The overbuilding of capacity has historically been a key catalyst for past recessions. Historically, when the economy was ‘hot’ companies would over hire and overbuild in order to keep up with surging demand. Compounding the problem was the fact that these additions were often funded from debt, which would place a significant and continuing burden on company financial resources. When the ‘hot’ economy cooled, companies that overbuilt were stuck with large payrolls and debt they could no longer afford. Extended periods of economic weakness have historically led to layoffs, plant closures, inventory fire-sales, and bankruptcies. Fortunately, when economic growth is ‘low and slow’ companies are discouraged from over hiring and overbuilding. Therefore, we anticipate the COVID-19 induced recession to recover more quickly since the ‘low and slow’ growth environment that preceded it kept corporate leverage and spending restrained.
3. Initially, bubbles tend not to grow as fast or as large in a ‘low and slow’ economy.
Bubbles, like those experienced in the late 1990s, make the financial markets less stable and more vulnerable to crashes. Bubbles are created when investors are too optimistic and buy financial assets because they are afraid of being left out. During those periods, risks are either not identified or ignored and valuations can reach levels that are unjustifiable. Initially, bubbles occur less quickly in ‘low and slow’ economies because investors never become too optimistic. In fact, investors are often too pessimistic in slow growth environments and are reluctant to pay-up for stocks because they believe a bogeyman exists behind every corner. For example, over the past 10-years, a number of mini-bubbles have been deflated before they became too large in a number of sectors including Energy, China-sensitive industrials, Healthcare, and Consumer Staples.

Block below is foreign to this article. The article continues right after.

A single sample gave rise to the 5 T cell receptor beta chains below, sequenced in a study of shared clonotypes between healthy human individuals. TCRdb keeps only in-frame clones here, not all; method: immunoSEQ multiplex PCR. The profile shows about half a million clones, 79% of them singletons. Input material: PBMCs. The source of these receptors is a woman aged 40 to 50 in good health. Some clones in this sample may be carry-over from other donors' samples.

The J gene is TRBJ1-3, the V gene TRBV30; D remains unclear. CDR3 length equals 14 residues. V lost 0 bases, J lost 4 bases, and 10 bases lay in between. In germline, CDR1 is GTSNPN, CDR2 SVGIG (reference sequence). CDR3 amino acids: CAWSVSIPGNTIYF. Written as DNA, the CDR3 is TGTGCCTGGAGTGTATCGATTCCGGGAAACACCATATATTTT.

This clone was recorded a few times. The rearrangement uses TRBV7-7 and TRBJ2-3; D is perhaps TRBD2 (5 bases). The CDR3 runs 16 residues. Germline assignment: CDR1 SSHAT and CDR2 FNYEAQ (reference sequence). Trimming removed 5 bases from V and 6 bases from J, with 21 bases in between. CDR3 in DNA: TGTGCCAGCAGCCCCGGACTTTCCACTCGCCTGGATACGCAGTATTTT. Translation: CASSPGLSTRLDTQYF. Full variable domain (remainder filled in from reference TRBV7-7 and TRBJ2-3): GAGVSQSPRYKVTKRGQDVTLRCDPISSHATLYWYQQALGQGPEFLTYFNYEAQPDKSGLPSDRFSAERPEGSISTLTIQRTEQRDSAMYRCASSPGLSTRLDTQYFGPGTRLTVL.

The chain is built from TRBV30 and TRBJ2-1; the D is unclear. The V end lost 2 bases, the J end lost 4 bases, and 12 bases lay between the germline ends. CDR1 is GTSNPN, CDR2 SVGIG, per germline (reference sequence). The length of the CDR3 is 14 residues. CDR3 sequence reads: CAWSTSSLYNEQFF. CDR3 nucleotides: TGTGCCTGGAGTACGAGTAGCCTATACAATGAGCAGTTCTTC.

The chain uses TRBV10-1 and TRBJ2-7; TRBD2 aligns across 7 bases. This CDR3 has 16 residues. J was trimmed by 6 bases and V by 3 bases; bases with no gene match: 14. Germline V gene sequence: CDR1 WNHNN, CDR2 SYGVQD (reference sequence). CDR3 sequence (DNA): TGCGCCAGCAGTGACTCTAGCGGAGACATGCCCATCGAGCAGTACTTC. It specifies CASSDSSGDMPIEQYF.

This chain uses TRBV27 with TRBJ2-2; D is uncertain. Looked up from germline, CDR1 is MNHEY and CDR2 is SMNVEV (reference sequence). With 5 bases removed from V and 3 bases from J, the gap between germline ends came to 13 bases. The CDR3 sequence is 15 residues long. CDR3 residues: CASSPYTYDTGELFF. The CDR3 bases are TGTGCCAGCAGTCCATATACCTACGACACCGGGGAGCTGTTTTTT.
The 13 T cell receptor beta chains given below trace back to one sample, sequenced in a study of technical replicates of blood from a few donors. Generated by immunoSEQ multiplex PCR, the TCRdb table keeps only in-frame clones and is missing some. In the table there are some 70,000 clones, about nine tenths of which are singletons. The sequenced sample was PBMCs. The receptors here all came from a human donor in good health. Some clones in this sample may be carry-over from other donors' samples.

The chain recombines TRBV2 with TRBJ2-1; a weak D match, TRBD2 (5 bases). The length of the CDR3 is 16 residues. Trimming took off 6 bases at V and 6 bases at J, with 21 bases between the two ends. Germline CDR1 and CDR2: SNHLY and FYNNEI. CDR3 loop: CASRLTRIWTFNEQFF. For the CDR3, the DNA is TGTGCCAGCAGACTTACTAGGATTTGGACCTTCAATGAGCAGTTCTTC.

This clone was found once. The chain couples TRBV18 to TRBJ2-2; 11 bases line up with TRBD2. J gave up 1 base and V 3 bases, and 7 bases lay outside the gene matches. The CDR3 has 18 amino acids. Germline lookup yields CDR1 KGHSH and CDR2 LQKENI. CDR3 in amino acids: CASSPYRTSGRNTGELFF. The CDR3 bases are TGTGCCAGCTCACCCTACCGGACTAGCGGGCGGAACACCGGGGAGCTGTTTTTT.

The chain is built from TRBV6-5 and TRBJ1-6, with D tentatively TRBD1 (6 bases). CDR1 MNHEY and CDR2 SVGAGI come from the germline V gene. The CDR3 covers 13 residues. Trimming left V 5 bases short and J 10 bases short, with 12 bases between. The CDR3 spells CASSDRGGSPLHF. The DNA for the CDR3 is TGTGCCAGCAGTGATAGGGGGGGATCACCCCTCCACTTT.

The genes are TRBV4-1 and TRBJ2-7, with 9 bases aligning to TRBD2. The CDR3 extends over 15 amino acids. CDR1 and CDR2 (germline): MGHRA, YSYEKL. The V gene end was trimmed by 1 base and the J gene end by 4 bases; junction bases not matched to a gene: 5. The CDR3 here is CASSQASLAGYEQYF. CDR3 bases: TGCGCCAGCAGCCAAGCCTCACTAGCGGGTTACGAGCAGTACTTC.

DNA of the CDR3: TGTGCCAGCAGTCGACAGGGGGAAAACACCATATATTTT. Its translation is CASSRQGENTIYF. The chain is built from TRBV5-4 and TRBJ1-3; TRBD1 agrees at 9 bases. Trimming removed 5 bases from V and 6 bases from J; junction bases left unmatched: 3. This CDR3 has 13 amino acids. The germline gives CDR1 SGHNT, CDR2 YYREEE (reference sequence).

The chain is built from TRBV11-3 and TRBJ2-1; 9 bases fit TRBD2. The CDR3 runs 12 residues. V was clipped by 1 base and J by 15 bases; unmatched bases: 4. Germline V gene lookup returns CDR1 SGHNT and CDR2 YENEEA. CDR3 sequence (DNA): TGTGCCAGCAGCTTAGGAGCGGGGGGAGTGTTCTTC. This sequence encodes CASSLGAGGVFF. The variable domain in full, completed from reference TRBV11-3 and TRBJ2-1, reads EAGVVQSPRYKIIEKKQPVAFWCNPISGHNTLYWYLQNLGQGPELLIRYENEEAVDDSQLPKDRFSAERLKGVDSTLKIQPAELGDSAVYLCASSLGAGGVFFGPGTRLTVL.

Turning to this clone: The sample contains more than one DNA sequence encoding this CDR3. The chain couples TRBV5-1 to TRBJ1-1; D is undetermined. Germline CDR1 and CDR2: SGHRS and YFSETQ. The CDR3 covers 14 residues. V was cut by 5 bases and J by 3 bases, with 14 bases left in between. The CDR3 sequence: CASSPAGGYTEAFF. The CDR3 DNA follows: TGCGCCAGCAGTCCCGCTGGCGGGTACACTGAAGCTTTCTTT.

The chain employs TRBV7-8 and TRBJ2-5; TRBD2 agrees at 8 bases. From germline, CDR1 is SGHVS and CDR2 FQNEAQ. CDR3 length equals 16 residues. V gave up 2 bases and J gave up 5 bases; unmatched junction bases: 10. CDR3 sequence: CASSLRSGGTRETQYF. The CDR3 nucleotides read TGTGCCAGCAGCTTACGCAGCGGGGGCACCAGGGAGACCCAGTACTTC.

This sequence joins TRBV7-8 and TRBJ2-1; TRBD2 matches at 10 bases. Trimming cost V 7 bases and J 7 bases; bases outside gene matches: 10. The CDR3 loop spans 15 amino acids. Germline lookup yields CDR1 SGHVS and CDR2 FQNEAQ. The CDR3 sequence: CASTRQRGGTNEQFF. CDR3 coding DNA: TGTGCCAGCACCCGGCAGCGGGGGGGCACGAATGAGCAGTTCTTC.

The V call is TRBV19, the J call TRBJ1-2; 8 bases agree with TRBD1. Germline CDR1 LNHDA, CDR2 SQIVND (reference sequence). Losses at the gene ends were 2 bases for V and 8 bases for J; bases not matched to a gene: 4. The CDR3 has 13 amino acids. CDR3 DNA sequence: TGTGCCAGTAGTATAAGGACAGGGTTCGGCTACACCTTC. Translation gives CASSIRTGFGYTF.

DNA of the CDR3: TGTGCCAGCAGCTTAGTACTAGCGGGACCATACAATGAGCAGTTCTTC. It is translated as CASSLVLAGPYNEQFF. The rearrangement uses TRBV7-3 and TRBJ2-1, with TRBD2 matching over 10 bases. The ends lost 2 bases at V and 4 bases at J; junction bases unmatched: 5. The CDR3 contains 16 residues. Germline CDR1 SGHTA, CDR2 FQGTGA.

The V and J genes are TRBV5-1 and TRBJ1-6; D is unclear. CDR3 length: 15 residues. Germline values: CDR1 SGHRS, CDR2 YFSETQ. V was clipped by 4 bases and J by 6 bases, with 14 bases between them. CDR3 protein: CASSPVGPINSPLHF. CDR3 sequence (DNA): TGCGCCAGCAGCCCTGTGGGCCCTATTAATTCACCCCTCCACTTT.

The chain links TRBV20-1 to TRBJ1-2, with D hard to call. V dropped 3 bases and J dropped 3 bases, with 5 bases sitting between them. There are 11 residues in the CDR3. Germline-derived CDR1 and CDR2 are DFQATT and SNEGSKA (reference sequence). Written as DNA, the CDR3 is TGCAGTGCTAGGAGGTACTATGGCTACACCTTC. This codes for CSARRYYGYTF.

‘Low and slow’ does not prevent bubbles, it may only delay them. Initially, bubbles are contained because investors are pessimistic and hyper-vigilant about deflating mini-bubbles, however, as with any long-running trend, investors become complacent and excesses can develop. Currently, we think it will be a while before that level of complacency reaches the broad equity market. Although there may be some smaller bubbles building in the Technology sector. The bond market, on the other hand, may be a different story. We worry that the 40+ year decline in rates has caused bond investors to lower their guard, creating a bubble that will ultimately need to pop.
‘Low And Slow’ Can Be The Perfect Environment For Secular Bull Markets.
Ned Davis Research (NDR) identifies four secular bull markets since the 1920s including the current one (chart below). Secular bull markets span decades and have significant positive long-term financial impacts, while incorporating periodic cyclical declines (including the recent bear market). In our view, long-term investors should focus on participating in secular bull markets and avoiding secular bear markets; rather than worrying too much about cyclical bull and bear cycles.
Secular bull markets have historically lasted longer because their progress has not been interrupted by excessive Central Bank intervention, poor corporate decision making, or equity bubbles. We believe NDR is correct in their assessment and expect the secular bull market, which started in 2009, to last longer than its current 11 years
‘Low and Slow’ can be Positive, ‘Hot and Hasty’ can end Terribly (90s), but 'Cold and Old' might be the Worst-Case Scenario.
A nightmare for grill masters occurs when the flame is extinguished. Not only will the meat not cook without a fire but restarting the flame can take time and may ultimately impair the end product. Unfortunately, the flames beneath many European economies continue to sputter. This fact might explain why international stock markets have failed to fully recover from their post Financial Crisis valuation levels. Whether the fire can be re-ignited is an open question and the rationale behind our decision to reduce our exposure to international equities over the past three years. We are hopeful that structural economic reforms and significant monetary and fiscal stimulus will get the fire going again to create a lasting recovery.